The revolution begins in Valletta — that’s the European center-left’s rallying cry after a longtime conservative bastion, Malta, fell to the Labour Party over the weekend.
Never mind that with growth last year of 1 percent and a jobless rate of 6.5 percent, the Mediterranean isle isn’t exactly chafing under the yoke of austerity; never mind that the victorious Labour candidate, Joseph Muscat, promised to reduce the budget deficit; and never mind that Malta, population 417,520, is better known for St. Paul’s boating accident and the valiant Knights of St. John than for being a European bellwether. What matters is that there’s one more red state, in the European sense.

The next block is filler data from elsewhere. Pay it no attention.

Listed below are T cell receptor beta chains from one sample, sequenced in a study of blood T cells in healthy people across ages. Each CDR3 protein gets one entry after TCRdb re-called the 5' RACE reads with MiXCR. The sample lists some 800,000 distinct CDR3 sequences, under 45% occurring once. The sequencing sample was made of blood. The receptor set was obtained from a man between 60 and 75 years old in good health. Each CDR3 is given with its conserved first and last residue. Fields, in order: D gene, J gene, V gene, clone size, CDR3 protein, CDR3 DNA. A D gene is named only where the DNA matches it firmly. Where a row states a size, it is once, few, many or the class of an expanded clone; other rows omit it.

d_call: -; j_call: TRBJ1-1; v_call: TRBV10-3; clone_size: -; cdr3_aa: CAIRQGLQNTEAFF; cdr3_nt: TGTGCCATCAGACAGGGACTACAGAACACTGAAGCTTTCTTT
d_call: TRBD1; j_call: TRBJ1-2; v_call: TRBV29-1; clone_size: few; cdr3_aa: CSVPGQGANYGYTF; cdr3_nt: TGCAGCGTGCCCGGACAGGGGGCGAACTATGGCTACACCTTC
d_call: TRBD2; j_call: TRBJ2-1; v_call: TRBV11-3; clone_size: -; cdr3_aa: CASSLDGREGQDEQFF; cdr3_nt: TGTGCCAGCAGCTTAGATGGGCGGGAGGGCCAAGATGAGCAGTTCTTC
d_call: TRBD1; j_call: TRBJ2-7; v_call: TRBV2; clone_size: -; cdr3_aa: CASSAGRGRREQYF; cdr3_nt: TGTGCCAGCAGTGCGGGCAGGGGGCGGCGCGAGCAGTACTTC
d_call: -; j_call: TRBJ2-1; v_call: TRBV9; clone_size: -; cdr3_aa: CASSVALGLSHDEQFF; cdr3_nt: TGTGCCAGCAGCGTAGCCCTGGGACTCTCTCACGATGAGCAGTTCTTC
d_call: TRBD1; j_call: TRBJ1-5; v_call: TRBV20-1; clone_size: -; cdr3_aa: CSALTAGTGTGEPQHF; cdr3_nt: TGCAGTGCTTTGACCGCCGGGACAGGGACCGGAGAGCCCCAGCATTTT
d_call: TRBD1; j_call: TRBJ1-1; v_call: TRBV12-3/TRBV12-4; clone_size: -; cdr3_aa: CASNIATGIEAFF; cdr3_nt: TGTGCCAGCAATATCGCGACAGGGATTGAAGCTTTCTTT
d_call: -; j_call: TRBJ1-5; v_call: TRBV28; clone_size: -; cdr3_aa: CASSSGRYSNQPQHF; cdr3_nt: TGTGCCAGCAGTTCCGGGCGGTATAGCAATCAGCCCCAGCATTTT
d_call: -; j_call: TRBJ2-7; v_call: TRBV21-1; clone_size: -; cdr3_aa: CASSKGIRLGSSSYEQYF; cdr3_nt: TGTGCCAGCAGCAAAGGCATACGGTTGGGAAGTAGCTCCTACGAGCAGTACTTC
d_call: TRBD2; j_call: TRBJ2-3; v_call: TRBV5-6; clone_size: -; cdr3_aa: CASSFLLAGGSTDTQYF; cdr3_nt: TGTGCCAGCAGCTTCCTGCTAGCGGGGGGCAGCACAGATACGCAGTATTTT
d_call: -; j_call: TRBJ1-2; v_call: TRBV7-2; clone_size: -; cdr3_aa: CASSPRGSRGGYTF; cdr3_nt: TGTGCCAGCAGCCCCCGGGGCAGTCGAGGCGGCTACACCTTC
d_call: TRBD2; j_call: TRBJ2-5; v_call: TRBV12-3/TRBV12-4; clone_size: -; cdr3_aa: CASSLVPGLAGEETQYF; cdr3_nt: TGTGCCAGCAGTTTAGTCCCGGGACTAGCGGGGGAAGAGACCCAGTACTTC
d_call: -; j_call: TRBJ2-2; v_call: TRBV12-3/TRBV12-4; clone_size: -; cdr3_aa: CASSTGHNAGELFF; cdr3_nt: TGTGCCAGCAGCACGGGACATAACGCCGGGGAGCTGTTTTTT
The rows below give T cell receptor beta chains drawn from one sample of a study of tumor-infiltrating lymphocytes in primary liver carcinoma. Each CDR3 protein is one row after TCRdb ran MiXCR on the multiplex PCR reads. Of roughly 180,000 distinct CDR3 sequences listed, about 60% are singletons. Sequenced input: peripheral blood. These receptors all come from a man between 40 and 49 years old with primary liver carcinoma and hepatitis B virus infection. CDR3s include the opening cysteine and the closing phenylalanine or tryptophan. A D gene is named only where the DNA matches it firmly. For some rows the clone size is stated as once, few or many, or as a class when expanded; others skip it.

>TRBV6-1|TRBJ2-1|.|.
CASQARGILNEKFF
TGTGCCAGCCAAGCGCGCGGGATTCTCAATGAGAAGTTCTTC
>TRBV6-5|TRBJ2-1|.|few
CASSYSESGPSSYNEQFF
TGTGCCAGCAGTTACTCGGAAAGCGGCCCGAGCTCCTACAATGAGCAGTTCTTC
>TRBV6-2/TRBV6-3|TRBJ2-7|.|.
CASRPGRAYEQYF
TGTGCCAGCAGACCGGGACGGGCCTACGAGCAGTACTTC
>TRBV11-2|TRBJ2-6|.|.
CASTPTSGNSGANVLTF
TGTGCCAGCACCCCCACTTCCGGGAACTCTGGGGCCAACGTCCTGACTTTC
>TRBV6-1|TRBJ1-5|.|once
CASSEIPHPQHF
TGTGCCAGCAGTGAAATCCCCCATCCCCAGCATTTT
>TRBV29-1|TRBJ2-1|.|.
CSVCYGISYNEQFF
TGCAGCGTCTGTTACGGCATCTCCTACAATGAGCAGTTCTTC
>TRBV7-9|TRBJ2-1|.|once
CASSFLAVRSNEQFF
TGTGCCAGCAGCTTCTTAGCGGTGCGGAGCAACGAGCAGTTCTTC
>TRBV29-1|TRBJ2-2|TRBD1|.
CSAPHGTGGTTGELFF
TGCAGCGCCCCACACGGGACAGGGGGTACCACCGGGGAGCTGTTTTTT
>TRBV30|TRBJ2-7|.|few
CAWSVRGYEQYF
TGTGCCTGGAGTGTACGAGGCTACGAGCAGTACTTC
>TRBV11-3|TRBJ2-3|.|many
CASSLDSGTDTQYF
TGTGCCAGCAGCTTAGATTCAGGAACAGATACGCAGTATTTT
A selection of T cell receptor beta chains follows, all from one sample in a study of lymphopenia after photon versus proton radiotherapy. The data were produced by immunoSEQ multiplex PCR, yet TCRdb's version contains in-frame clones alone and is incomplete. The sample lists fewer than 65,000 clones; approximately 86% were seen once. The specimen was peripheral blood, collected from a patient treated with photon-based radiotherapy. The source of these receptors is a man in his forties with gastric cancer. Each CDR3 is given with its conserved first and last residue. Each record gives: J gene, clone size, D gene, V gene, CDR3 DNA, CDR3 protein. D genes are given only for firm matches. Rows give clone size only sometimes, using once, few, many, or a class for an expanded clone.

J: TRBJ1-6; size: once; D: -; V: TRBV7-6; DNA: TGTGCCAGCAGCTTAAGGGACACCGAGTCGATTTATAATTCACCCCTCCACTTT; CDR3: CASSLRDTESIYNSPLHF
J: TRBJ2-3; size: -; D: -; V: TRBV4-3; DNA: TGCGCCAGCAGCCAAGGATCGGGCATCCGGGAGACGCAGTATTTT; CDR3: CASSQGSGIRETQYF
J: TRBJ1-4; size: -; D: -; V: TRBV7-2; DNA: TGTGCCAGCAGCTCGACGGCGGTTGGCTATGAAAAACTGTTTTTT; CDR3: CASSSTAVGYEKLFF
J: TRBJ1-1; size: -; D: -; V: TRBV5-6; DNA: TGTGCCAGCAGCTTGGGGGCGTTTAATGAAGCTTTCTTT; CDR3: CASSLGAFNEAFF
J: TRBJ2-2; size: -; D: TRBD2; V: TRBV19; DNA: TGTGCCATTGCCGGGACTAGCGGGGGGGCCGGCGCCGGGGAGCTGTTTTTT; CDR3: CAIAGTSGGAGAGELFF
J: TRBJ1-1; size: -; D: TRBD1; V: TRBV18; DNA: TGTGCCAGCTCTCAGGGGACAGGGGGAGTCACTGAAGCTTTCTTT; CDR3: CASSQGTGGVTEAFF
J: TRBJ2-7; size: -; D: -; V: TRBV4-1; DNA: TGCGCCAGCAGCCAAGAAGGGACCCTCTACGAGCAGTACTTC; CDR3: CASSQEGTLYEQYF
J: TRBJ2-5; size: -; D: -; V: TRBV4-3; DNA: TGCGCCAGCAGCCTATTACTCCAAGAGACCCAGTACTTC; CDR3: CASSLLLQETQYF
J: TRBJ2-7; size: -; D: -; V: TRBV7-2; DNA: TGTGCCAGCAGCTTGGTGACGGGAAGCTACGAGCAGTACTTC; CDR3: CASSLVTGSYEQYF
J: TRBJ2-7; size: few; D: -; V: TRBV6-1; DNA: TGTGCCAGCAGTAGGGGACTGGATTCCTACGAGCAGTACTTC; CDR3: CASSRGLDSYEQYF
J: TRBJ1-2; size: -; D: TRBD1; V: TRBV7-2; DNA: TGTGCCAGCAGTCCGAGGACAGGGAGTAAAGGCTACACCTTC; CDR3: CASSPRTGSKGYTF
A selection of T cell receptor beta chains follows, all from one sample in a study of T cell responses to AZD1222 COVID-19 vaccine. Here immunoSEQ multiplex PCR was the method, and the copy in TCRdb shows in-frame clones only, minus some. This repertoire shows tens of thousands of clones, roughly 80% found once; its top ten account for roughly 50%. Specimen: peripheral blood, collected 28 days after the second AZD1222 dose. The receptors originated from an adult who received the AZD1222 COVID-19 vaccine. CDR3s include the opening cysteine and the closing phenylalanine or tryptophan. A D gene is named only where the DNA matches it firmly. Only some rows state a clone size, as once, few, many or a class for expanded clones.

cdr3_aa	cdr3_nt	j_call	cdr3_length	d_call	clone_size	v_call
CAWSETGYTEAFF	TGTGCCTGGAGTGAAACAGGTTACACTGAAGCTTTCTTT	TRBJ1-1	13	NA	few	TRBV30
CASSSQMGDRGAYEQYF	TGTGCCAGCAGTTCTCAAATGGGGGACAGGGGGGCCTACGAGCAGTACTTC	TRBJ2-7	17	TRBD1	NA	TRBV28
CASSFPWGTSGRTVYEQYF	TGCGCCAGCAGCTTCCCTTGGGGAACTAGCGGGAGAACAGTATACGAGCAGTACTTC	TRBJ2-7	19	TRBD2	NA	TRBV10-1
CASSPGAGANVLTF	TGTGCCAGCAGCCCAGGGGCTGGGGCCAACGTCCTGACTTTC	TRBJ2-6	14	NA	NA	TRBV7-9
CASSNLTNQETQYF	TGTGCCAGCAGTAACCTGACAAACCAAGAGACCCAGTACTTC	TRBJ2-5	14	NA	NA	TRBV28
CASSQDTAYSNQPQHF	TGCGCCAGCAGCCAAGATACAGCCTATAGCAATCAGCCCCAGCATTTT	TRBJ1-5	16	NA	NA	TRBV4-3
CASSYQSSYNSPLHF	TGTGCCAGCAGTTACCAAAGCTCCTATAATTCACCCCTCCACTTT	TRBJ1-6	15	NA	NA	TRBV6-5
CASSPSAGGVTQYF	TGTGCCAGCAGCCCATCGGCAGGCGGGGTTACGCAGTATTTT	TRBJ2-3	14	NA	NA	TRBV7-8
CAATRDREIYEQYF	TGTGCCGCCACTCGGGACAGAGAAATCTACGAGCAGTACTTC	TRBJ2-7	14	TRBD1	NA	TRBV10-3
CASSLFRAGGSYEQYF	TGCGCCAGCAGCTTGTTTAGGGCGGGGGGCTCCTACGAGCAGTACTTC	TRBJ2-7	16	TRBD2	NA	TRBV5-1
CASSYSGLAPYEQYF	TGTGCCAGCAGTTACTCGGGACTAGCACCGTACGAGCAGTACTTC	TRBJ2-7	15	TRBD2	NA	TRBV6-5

“Malta’s elections are the latest sign that voters in Europe are fed up with right-wing austerity and want to see real change,” crowed Hannes Swoboda, the center-left’s floor leader in the European Parliament. The party’s Europe-wide major domo, former Bulgarian Prime Minister Sergei Stanishev, chimed in: “Today, Malta takes a step forward and Europe takes a step closer to turning left.”
The Maltese rout brings the number of left-of-center leaders in the 27-nation EU to eight. The best performer in Italy’s chaotic election, Pier Luigi Bersani, would make it nine, if he manages to form a government. If only German voters cooperate in September, the left will be back on the commanding heights.